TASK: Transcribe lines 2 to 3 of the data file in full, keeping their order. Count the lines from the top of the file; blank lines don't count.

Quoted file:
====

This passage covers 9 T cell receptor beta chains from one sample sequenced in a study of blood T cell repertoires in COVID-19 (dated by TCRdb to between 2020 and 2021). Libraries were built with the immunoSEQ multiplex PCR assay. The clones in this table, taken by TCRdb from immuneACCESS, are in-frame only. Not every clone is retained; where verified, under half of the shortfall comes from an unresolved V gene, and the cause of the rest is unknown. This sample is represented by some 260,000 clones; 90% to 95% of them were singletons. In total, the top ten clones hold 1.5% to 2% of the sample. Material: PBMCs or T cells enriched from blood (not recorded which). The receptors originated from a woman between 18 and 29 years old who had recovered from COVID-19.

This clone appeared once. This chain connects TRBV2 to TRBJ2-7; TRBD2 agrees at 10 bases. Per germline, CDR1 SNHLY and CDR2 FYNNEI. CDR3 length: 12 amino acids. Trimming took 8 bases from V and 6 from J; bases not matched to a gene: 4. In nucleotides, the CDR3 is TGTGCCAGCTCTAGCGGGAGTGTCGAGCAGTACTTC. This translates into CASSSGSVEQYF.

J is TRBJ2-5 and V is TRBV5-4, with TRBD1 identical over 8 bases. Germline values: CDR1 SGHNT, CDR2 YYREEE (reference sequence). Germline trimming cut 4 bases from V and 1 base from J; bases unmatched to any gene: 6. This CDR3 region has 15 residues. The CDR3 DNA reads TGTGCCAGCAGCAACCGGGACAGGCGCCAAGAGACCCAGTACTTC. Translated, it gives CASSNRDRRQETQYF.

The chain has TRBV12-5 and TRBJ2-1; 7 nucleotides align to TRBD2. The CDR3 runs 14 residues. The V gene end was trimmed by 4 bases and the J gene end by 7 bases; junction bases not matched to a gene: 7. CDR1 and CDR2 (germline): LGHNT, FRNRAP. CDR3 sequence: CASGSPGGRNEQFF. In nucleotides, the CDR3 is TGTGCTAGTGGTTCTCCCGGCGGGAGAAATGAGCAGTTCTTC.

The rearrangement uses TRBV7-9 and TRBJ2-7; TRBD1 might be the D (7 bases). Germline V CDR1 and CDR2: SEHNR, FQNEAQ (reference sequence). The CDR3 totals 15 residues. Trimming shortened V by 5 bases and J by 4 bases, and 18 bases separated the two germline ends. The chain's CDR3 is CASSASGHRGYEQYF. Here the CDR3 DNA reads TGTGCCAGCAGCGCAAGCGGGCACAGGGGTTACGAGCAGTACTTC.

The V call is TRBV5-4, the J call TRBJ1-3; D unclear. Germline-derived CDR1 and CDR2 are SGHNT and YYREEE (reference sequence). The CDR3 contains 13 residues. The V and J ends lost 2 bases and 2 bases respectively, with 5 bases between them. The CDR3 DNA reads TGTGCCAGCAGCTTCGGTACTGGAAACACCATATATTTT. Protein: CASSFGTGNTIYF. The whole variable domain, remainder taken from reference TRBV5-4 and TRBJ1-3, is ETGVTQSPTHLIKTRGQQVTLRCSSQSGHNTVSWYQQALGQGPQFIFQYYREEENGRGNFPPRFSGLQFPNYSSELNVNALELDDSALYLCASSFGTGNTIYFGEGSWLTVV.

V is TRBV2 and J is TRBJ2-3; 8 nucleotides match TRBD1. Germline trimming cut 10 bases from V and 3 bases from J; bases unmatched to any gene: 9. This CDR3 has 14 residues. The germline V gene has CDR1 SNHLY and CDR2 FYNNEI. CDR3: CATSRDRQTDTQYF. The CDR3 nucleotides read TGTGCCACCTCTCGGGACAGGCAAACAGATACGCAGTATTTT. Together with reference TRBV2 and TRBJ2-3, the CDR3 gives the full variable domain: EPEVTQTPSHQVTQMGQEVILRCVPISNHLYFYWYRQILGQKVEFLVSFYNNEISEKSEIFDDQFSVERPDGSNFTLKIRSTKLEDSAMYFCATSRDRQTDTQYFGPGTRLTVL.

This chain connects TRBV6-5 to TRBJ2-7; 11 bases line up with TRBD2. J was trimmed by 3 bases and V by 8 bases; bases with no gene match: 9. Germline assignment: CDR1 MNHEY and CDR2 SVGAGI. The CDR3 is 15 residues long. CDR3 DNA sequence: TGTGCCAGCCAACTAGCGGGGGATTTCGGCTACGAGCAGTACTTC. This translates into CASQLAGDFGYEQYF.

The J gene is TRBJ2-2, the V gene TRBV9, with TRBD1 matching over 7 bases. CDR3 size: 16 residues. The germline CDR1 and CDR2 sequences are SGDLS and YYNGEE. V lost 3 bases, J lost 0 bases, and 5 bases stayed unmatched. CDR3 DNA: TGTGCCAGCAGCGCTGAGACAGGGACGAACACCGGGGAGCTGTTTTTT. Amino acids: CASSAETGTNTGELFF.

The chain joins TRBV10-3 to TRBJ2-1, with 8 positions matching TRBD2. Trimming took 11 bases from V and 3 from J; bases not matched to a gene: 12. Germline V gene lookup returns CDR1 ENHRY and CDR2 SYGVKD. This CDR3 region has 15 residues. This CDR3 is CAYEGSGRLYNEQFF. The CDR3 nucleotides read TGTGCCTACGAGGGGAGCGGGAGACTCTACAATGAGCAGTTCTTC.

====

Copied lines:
This clone appeared once. This chain connects TRBV2 to TRBJ2-7; TRBD2 agrees at 10 bases. Per germline, CDR1 SNHLY and CDR2 FYNNEI. CDR3 length: 12 amino acids. Trimming took 8 bases from V and 6 from J; bases not matched to a gene: 4. In nucleotides, the CDR3 is TGTGCCAGCTCTAGCGGGAGTGTCGAGCAGTACTTC. This translates into CASSSGSVEQYF.

J is TRBJ2-5 and V is TRBV5-4, with TRBD1 identical over 8 bases. Germline values: CDR1 SGHNT, CDR2 YYREEE (reference sequence). Germline trimming cut 4 bases from V and 1 base from J; bases unmatched to any gene: 6. This CDR3 region has 15 residues. The CDR3 DNA reads TGTGCCAGCAGCAACCGGGACAGGCGCCAAGAGACCCAGTACTTC. Translated, it gives CASSNRDRRQETQYF.